As the British and Americans organized against the German submarines, the tactic they agreed on was the convoying of ships. In ports in the United States, Canada, Gibraltar, and western Africa, convoys were formed and sailed toward western Europe. They were met by destroyer divisions and escorted through the Western Approaches. To shepherd them from their ports of embarkation, cruisers were assigned to oversee the convoys, and naval armed guard detachments placed on board merchant ships to prevent and deter attacks by German surface ships including the larger U-cruisers.
The result of American efforts in the First World War was not the defeat of the German U-boats, but their eventual suppression. By lowering the number of ships being sunk, by increasing the tonnage of goods being shipped, and, in coordination with allies, transporting 1.5 million troops between March and September 1918, they were able to swing the balance on the Western Front.6
Could the Navy Be that Expeditionary Today?
While it may be hard to envision a reduction in U.S. naval presence on the world’s seas, the situation today may necessitate such action. A conflict erupting in Southeast Asia is not beyond imagination. If global trade is disrupted, the United States may find itself involved in a regional conflict while relying on a Navy that is more of a continental-based force and must project its power from U.S. shores. The Chairman of the Joint Chiefs of Staff, General Mark A. Milley, emphasized this point at the 3 December 2020 U.S. Naval Institute’s Defense Forum Washington, “The fundamental defense of the United States, and the ability to project power forward is going to be naval and air and space power.”
During World War I, the U. S. Navy relied on four factors to make it a viable expeditionary-projection force: shipyards; tenders; replenishment; and protection of convoys. The use of Navy Yards was essential to prepare the destroyers for Europe in those early months. Commercial yards were booked with new construction and repair work and could not prioritize Navy ships. Today, the nation lacks even this capability. With reductions in commercial yards, and only four Navy shipyards remaining, the Government Accountability Office concluded, “In 2017, we reported that the shipyards had not been fully meeting the Navy’s operation needs.” A recent Center for Strategic and Budgetary Assessments study stated, “Commercial ship repair yards are newer and potentially more efficient than U.S. public shipyards but are also experiencing worker shortfalls.” Even with Navy investment in their own shipyards under the 2019 Shipyard Infrastructure Optimization Plan, the decline in the maritime industry infrastructure because of the decrease in the number of ships built and maintained annually in both the Navy and commercial merchant marine has substantially impacted repair and maintenance facilities.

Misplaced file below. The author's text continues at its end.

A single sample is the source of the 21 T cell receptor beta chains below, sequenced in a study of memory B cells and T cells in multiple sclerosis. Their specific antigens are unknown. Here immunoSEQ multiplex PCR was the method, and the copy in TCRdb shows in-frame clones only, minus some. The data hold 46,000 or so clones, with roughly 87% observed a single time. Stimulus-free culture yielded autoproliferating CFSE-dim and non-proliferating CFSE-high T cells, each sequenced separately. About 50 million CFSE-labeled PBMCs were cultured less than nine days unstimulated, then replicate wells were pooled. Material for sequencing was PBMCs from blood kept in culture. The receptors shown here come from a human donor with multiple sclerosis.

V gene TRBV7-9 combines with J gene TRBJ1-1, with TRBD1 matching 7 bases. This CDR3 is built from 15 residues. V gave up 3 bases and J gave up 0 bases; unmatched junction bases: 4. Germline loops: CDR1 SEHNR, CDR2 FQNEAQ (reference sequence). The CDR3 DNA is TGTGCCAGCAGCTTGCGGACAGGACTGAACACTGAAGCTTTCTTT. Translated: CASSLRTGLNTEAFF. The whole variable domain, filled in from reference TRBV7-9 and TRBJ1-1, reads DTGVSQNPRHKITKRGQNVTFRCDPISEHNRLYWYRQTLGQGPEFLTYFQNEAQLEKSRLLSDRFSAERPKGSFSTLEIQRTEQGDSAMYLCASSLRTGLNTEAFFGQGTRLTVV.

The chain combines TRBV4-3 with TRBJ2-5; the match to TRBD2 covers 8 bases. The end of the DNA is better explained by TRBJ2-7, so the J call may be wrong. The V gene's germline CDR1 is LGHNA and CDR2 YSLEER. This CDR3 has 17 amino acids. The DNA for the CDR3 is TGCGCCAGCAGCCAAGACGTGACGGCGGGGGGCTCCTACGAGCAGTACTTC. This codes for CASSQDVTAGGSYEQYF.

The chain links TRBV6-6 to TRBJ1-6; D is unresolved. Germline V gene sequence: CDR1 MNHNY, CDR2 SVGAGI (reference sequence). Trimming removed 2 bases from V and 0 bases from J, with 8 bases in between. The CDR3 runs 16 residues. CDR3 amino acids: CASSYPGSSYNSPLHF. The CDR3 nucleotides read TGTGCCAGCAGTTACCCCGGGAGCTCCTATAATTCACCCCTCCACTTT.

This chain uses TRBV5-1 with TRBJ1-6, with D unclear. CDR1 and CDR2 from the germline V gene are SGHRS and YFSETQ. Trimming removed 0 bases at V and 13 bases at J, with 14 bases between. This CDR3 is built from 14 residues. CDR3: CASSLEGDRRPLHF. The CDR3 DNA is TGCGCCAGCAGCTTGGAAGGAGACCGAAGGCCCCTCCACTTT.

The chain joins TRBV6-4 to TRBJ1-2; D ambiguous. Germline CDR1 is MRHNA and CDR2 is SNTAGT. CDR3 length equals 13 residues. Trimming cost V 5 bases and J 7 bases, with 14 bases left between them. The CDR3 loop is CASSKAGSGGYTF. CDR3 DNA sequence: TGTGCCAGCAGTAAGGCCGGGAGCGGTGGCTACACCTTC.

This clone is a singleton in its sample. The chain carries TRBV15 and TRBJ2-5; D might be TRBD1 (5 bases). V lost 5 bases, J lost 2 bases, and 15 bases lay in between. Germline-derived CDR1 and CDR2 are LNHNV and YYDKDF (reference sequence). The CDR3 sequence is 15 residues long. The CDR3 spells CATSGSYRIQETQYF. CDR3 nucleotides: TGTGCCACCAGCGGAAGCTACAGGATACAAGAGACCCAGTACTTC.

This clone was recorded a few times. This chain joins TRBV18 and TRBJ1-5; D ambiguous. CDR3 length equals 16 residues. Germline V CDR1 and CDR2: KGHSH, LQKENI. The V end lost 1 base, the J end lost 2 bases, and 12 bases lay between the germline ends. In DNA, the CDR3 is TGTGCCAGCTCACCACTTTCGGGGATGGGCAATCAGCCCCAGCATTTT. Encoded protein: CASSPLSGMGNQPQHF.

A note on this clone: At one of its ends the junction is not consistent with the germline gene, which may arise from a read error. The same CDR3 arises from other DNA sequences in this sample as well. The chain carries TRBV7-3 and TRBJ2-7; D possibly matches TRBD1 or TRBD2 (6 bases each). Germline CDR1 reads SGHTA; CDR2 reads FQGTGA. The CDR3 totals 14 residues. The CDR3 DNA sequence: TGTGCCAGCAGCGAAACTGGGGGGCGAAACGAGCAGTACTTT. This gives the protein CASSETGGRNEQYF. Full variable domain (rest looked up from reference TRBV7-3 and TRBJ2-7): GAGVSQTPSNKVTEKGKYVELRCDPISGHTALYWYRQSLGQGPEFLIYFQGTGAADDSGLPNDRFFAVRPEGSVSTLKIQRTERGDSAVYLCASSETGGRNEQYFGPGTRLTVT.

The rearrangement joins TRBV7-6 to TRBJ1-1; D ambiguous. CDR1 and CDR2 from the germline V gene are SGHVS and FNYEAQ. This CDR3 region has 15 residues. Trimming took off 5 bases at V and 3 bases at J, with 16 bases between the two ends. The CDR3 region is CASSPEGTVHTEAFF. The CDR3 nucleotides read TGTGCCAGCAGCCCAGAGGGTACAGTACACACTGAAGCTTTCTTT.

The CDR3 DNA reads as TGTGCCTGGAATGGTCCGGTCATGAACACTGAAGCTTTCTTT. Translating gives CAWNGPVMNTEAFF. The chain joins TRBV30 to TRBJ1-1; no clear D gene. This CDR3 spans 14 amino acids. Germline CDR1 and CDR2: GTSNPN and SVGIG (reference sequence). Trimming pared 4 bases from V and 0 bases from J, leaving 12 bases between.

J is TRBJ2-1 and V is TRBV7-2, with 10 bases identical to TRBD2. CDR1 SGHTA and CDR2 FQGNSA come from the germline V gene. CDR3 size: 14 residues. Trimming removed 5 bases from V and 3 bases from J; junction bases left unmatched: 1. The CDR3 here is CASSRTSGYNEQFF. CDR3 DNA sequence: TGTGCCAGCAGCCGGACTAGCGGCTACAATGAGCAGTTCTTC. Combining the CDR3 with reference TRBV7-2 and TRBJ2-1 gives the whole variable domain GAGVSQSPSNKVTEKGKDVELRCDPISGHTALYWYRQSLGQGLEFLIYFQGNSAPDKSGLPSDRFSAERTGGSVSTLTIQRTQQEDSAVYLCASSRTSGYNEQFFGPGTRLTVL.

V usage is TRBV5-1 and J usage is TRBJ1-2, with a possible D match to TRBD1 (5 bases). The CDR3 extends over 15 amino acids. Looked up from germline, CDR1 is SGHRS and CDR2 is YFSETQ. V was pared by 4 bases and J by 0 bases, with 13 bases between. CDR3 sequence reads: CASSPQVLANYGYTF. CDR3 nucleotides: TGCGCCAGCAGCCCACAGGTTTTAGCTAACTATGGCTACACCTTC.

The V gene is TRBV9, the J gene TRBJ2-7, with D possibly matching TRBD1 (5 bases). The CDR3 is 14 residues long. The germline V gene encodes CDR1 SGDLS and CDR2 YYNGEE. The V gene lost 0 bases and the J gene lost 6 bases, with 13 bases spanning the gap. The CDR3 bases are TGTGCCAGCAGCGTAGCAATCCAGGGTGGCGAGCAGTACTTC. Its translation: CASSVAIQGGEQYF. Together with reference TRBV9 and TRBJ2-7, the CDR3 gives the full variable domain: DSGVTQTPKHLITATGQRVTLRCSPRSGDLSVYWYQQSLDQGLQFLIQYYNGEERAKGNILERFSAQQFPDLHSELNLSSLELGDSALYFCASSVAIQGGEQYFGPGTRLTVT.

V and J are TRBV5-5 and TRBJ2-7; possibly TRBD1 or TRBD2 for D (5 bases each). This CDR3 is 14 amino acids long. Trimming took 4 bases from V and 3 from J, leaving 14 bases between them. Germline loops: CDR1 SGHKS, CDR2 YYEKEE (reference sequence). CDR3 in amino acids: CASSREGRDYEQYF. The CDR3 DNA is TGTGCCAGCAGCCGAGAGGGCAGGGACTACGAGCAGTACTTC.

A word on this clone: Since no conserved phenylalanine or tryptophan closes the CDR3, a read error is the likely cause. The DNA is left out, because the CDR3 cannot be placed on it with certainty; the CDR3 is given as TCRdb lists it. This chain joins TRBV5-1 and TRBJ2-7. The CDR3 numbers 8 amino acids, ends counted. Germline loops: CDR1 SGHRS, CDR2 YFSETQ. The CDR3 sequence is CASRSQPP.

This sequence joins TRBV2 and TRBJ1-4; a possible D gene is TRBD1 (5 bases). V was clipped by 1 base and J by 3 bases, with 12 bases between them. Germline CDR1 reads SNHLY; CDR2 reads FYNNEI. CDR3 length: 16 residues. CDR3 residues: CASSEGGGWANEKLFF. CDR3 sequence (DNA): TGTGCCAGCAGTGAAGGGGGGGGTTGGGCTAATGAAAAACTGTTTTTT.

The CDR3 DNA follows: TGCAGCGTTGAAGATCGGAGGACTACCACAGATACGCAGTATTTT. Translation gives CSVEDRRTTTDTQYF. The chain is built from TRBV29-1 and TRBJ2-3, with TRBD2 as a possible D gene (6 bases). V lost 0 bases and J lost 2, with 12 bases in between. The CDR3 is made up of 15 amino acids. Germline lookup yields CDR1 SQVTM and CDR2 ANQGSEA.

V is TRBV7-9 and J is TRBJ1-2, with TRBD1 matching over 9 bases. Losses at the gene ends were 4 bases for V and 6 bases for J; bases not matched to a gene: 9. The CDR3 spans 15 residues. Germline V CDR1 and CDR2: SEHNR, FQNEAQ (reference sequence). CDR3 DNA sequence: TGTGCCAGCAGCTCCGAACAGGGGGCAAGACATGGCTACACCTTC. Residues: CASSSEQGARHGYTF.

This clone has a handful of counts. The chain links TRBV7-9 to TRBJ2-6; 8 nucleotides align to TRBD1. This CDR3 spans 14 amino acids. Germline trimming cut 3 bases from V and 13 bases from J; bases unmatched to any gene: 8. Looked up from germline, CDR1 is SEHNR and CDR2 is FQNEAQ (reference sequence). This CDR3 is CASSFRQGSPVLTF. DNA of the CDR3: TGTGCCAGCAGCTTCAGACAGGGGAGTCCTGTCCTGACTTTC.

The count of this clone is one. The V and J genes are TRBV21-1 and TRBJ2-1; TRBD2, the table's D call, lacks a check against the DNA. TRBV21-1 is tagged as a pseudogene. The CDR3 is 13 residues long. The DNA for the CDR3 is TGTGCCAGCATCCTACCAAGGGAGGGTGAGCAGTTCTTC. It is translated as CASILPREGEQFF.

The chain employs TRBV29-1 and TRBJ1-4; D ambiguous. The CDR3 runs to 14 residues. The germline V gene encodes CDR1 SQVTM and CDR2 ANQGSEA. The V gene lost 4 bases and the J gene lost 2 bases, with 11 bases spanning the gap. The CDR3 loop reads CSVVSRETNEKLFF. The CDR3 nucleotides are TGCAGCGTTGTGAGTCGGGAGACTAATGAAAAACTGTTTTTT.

In the fleet today, only two submarine tenders remain, and the last destroyer tenders left the fleet nearly 25 years ago. This means that mobile repair facilities for the Navy are nearly non-existent. In World War II, portable floating dry docks and tenders achieved the same result in the far reaches of the Pacific. When the USS McCain (DDG-56) and Fitzgerald (DDG-62) suffered their collisions in 2017, they both had to be loaded on chartered foreign-flagged heavy lift ships and taken to repair facilities; McCain to Yokosuka and Fitzgerald to Pascagoula. Both required more than two and a half years to return to service, as opposed to the nine months it took to repair the USS Cassin (DD-43) in a British shipyard in 1917–1918 after being severely damaged by a German torpedo.
In the area of fleet supply, while the Navy’s Military Sealift Command possesses a force of 29 modern and capable oilers and supply ships, it resupplies them from forward depots. In case of a withdrawal to the continental United States or a deployment to a region without such facilities, the Navy would need shuttle ships to keep them supplied. These ships would either need to be drawn from a dwindling American merchant fleet—only 183 deep-draft ships remain—or foreign ships bought or seized.